Rowan Williams, the Archbishop of Canterbury and head of the worldwide Anglican Communion, recently stated that he believes the eventual adoption of some aspects of sharia law into British law is unavoidable. This has caused quite an outcry.

As an Episcopalian and thus part of the Anglican Communion, I’m familiar with Archbishop Rowan. He’s a very thoughtful man and a wonderful writer. He has had the misfortune of inheriting a church that is greatly divided over social issues, particularly whether to accept or condemn homosexuality. He also has the misfortune of being a poor politician. This is not the first time he’s made less-than-wise political statements. But it is the largest denunciation of his words.

Taken at face value, his comments on sharia law are quite condemnable. There is little reason to think Britain could maintain its equal rights or even its democracy under a plural legal system, one of which strictly limits certain freedoms held dear in Western culture. However, in the greater context of British thought and law, Dr. Williams’ comments make a little more sense, even though they remain worthy of rebuke.

Sharia courts already operate in Great Britain. Although their status is unofficial, British authorities have generally allowed them to continue and Dr. Williams is hardly the first to argue that a plural legal system could be acceptable.

In fact, Dr. Williams’ mistake was not so much the suggestion that there’s room for sharia courts in Britain, but that the adoption of some sharia law into British law is unavoidable. To that point, John O’Sullivan of The New York Post says:

The archbishop’s use of the word “unavoidable” was significant: It reflects not just his mindset but that of British ministers and the country’s wider multicultural establishment – who would like to protect rights such as gender equality in law but positively shrink from any conflict with ethno-cultural groups that oppose and threaten them.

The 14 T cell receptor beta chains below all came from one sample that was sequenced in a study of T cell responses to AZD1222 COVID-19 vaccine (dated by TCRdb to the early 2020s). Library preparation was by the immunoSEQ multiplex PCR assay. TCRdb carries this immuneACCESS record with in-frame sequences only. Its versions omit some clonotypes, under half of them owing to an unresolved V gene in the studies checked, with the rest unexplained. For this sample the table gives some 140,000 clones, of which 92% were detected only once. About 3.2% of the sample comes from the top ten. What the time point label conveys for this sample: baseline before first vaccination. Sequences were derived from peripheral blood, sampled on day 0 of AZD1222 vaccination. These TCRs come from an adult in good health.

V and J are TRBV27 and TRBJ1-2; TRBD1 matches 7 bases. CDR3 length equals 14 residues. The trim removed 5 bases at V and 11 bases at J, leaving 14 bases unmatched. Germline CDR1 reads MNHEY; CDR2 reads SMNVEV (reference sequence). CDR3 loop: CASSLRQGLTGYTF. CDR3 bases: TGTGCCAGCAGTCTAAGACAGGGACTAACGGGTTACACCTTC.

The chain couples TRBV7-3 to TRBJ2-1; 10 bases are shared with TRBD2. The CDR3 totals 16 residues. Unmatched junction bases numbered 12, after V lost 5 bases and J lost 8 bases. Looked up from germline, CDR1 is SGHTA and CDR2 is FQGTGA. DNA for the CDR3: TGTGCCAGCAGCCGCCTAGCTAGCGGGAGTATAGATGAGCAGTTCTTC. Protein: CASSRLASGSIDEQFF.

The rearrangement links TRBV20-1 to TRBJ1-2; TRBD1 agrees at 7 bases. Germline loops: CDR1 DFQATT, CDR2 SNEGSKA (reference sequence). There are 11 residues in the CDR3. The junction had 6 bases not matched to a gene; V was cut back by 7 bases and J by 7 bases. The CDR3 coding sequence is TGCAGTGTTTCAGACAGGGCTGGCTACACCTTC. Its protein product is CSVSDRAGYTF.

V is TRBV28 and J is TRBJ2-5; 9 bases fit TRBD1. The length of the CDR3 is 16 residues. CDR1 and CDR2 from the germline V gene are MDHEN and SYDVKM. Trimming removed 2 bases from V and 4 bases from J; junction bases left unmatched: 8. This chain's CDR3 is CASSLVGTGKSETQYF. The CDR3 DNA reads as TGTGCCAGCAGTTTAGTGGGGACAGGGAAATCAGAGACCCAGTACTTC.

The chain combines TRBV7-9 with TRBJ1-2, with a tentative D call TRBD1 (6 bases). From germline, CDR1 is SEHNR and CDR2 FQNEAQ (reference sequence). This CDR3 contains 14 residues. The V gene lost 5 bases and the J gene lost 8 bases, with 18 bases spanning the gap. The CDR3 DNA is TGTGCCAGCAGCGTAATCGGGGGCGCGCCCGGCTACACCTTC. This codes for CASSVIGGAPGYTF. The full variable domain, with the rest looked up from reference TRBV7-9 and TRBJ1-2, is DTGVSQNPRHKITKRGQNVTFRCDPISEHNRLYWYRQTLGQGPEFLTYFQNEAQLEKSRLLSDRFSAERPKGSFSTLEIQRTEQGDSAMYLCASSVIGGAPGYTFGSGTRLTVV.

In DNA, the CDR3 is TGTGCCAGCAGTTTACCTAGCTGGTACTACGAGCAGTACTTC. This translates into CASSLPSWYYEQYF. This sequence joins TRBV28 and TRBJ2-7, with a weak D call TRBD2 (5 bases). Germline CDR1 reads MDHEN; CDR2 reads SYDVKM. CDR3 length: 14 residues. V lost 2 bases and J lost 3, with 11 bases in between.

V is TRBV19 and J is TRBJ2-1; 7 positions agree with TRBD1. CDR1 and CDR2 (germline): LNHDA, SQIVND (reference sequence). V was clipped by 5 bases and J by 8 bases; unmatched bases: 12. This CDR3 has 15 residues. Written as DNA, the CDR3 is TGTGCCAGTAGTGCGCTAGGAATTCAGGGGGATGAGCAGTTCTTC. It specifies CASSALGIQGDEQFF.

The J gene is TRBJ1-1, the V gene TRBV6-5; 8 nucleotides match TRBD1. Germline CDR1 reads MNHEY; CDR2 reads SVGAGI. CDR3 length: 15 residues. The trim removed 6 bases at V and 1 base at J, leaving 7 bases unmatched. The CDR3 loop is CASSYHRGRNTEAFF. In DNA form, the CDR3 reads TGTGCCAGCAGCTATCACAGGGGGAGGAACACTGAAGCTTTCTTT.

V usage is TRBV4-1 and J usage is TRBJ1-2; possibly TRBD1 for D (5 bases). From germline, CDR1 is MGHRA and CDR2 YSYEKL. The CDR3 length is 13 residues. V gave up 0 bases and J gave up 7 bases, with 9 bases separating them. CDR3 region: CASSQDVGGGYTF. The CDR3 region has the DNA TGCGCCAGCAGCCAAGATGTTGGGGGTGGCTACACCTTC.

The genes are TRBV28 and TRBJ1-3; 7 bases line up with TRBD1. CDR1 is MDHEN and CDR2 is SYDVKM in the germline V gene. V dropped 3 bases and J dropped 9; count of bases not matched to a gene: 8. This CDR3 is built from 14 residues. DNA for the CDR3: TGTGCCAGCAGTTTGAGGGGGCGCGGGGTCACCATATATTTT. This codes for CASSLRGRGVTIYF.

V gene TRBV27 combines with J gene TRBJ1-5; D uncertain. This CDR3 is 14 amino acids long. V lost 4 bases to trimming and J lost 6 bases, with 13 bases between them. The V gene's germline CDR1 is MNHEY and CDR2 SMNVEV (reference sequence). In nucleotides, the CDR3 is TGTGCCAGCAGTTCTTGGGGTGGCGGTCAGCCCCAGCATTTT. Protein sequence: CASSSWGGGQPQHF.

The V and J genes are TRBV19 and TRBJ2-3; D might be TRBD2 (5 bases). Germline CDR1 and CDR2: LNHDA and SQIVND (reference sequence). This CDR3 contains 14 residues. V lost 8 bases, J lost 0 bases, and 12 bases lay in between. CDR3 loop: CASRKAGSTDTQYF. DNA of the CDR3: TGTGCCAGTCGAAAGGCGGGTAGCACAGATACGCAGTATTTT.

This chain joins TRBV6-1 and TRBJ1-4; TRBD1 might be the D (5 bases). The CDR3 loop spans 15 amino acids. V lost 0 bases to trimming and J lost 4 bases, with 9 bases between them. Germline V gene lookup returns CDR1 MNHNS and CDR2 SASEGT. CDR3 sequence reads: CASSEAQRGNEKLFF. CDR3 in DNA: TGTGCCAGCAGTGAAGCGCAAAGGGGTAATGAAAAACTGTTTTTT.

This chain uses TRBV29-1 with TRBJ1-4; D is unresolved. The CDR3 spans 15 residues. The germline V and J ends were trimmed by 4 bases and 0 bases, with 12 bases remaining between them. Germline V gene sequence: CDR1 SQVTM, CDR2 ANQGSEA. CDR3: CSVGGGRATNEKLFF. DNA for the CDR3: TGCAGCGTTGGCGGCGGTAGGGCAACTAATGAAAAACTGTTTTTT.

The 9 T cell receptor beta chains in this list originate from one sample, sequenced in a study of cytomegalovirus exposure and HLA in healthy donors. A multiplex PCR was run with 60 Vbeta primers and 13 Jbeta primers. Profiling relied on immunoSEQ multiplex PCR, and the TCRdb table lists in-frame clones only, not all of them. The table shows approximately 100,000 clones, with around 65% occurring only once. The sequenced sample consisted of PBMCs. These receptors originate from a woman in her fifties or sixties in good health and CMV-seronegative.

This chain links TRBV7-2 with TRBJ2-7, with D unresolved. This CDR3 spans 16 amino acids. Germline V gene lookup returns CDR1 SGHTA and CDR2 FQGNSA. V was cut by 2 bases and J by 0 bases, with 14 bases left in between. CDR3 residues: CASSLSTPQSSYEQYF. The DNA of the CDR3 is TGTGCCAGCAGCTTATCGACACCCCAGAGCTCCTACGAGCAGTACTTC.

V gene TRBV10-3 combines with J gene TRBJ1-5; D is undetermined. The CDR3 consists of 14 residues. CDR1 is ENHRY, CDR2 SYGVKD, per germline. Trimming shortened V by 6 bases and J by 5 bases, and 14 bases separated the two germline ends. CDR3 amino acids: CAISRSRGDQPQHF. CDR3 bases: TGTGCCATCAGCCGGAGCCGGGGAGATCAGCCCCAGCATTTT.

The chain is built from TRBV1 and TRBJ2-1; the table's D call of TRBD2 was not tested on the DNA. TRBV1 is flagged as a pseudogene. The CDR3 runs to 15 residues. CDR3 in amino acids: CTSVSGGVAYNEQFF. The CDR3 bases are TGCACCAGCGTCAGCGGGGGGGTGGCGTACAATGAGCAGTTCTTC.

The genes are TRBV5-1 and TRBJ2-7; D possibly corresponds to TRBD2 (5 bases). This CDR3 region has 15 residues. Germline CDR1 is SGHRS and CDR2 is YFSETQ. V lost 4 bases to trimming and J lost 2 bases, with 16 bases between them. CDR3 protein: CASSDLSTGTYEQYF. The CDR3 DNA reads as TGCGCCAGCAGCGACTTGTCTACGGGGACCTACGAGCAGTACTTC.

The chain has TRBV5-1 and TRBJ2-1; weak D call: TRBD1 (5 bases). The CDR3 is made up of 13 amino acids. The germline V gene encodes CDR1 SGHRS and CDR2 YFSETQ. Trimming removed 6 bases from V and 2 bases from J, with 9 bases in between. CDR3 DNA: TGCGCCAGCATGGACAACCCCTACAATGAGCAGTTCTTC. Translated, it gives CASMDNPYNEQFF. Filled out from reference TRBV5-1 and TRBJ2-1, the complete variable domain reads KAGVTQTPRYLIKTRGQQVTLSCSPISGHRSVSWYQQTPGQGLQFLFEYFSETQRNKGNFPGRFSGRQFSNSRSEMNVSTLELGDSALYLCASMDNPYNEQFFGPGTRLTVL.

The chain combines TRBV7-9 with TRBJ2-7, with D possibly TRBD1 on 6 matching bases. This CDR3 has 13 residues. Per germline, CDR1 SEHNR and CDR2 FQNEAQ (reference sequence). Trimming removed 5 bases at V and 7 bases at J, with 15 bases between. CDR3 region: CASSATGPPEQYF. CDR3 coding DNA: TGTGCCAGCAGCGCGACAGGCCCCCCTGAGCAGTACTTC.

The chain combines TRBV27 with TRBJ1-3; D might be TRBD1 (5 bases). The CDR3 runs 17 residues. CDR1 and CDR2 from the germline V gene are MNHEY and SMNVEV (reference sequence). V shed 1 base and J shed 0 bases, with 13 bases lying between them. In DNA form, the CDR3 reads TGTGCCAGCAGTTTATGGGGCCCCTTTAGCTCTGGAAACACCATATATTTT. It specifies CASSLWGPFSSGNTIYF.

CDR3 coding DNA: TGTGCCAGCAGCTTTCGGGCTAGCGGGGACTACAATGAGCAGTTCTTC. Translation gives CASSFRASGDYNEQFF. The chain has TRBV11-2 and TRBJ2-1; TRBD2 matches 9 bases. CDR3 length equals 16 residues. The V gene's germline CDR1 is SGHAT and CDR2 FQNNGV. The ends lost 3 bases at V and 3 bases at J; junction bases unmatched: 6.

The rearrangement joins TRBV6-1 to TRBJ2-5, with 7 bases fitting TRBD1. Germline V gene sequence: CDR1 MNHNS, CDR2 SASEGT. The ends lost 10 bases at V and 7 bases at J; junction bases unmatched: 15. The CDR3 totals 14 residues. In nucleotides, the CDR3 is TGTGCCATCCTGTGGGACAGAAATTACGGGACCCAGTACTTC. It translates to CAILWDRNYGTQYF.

If that mindset prevails, then sharia – women’s second-class status and all – will indeed be unavoidable.

That, I think, is the crux of the problem. Dr. Williams sees the creep of sharia law into the British system and, rather than voicing concern about the trend, has decided acquiescence is the more appropriate reaction. It’s not. But for a religious scholar of a denomination known for accommodating new ideas and permitting dissent, I’m not too surprised by Dr. Williams’ remarks.

Clearly, the Archbishop was wrong and all of us who condemn his statement are right to do so. But we must remember that this man is not a legal scholar or a politician. He’s a religious man whose concerns are more with divine grace than contemporary concepts of freedom. Yes, I would prefer an Archbishop with a more worldly sense of human rights (particularly women’s rights), but I can understand why a religious leader might choose conciliation rather than confrontation with another religion. Rowan Williams is no radical and shouldn’t be treated as such. He’s a religious man who should leave politics to the political realm.

Politics The Archbishop’s Sharia Mistake